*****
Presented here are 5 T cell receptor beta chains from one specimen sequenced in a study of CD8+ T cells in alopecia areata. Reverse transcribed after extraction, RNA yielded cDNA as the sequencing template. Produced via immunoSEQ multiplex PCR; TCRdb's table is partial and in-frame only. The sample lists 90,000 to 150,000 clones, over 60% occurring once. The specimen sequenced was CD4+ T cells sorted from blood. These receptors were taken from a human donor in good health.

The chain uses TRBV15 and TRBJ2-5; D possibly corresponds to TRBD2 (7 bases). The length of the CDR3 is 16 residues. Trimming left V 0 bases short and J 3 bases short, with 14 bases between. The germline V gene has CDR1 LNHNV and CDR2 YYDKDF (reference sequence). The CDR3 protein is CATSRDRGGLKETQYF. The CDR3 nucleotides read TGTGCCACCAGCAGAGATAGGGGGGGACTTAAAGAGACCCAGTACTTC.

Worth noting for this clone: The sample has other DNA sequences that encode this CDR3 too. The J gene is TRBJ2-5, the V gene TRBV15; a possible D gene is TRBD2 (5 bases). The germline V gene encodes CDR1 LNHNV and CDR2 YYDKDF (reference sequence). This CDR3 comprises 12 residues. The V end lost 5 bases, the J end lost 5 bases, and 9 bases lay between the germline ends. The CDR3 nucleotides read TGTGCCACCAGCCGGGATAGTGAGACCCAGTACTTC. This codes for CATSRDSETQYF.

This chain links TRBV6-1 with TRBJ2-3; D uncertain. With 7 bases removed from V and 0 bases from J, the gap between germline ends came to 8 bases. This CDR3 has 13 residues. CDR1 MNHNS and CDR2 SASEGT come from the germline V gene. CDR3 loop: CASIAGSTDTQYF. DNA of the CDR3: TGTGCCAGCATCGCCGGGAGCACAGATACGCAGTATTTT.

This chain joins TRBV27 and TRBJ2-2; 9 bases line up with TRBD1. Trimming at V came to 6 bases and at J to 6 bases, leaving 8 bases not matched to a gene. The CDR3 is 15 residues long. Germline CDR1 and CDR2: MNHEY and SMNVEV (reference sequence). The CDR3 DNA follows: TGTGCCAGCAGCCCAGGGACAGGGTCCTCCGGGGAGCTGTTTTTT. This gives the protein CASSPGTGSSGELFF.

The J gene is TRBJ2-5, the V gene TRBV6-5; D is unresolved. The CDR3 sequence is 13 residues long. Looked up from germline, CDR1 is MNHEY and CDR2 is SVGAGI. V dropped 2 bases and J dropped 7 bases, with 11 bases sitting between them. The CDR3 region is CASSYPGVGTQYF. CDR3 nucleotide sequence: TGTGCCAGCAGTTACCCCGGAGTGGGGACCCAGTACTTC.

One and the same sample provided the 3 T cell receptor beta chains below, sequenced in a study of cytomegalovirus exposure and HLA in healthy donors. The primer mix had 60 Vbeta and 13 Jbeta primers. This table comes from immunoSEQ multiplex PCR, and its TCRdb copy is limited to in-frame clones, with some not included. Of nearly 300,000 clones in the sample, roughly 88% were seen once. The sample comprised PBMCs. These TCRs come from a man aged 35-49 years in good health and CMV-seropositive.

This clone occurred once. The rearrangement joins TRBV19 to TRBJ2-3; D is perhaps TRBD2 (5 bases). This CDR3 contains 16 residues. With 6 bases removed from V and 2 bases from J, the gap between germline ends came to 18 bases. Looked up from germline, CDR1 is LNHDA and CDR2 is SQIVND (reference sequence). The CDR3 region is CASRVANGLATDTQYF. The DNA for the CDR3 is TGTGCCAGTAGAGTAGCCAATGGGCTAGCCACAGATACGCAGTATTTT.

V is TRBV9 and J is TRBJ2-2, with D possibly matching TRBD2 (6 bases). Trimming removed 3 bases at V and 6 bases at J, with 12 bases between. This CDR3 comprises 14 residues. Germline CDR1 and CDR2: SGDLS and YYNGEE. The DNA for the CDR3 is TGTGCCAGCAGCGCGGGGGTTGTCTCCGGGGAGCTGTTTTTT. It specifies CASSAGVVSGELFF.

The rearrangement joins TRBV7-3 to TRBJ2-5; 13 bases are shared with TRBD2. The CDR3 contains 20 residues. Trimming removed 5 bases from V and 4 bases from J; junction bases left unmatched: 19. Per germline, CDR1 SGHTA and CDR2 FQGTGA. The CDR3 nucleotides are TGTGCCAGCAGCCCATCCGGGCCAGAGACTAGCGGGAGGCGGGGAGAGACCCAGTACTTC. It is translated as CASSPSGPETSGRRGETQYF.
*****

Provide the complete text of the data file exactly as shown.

Presented here are 5 T cell receptor beta chains from one specimen sequenced in a study of CD8+ T cells in alopecia areata. Reverse transcribed after extraction, RNA yielded cDNA as the sequencing template. Produced via immunoSEQ multiplex PCR; TCRdb's table is partial and in-frame only. The sample lists 90,000 to 150,000 clones, over 60% occurring once. The specimen sequenced was CD4+ T cells sorted from blood. These receptors were taken from a human donor in good health.

The chain uses TRBV15 and TRBJ2-5; D possibly corresponds to TRBD2 (7 bases). The length of the CDR3 is 16 residues. Trimming left V 0 bases short and J 3 bases short, with 14 bases between. The germline V gene has CDR1 LNHNV and CDR2 YYDKDF (reference sequence). The CDR3 protein is CATSRDRGGLKETQYF. The CDR3 nucleotides read TGTGCCACCAGCAGAGATAGGGGGGGACTTAAAGAGACCCAGTACTTC.

Worth noting for this clone: The sample has other DNA sequences that encode this CDR3 too. The J gene is TRBJ2-5, the V gene TRBV15; a possible D gene is TRBD2 (5 bases). The germline V gene encodes CDR1 LNHNV and CDR2 YYDKDF (reference sequence). This CDR3 comprises 12 residues. The V end lost 5 bases, the J end lost 5 bases, and 9 bases lay between the germline ends. The CDR3 nucleotides read TGTGCCACCAGCCGGGATAGTGAGACCCAGTACTTC. This codes for CATSRDSETQYF.

This chain links TRBV6-1 with TRBJ2-3; D uncertain. With 7 bases removed from V and 0 bases from J, the gap between germline ends came to 8 bases. This CDR3 has 13 residues. CDR1 MNHNS and CDR2 SASEGT come from the germline V gene. CDR3 loop: CASIAGSTDTQYF. DNA of the CDR3: TGTGCCAGCATCGCCGGGAGCACAGATACGCAGTATTTT.

This chain joins TRBV27 and TRBJ2-2; 9 bases line up with TRBD1. Trimming at V came to 6 bases and at J to 6 bases, leaving 8 bases not matched to a gene. The CDR3 is 15 residues long. Germline CDR1 and CDR2: MNHEY and SMNVEV (reference sequence). The CDR3 DNA follows: TGTGCCAGCAGCCCAGGGACAGGGTCCTCCGGGGAGCTGTTTTTT. This gives the protein CASSPGTGSSGELFF.

The J gene is TRBJ2-5, the V gene TRBV6-5; D is unresolved. The CDR3 sequence is 13 residues long. Looked up from germline, CDR1 is MNHEY and CDR2 is SVGAGI. V dropped 2 bases and J dropped 7 bases, with 11 bases sitting between them. The CDR3 region is CASSYPGVGTQYF. CDR3 nucleotide sequence: TGTGCCAGCAGTTACCCCGGAGTGGGGACCCAGTACTTC.

One and the same sample provided the 3 T cell receptor beta chains below, sequenced in a study of cytomegalovirus exposure and HLA in healthy donors. The primer mix had 60 Vbeta and 13 Jbeta primers. This table comes from immunoSEQ multiplex PCR, and its TCRdb copy is limited to in-frame clones, with some not included. Of nearly 300,000 clones in the sample, roughly 88% were seen once. The sample comprised PBMCs. These TCRs come from a man aged 35-49 years in good health and CMV-seropositive.

This clone occurred once. The rearrangement joins TRBV19 to TRBJ2-3; D is perhaps TRBD2 (5 bases). This CDR3 contains 16 residues. With 6 bases removed from V and 2 bases from J, the gap between germline ends came to 18 bases. Looked up from germline, CDR1 is LNHDA and CDR2 is SQIVND (reference sequence). The CDR3 region is CASRVANGLATDTQYF. The DNA for the CDR3 is TGTGCCAGTAGAGTAGCCAATGGGCTAGCCACAGATACGCAGTATTTT.

V is TRBV9 and J is TRBJ2-2, with D possibly matching TRBD2 (6 bases). Trimming removed 3 bases at V and 6 bases at J, with 12 bases between. This CDR3 comprises 14 residues. Germline CDR1 and CDR2: SGDLS and YYNGEE. The DNA for the CDR3 is TGTGCCAGCAGCGCGGGGGTTGTCTCCGGGGAGCTGTTTTTT. It specifies CASSAGVVSGELFF.

The rearrangement joins TRBV7-3 to TRBJ2-5; 13 bases are shared with TRBD2. The CDR3 contains 20 residues. Trimming removed 5 bases from V and 4 bases from J; junction bases left unmatched: 19. Per germline, CDR1 SGHTA and CDR2 FQGTGA. The CDR3 nucleotides are TGTGCCAGCAGCCCATCCGGGCCAGAGACTAGCGGGAGGCGGGGAGAGACCCAGTACTTC. It is translated as CASSPSGPETSGRRGETQYF.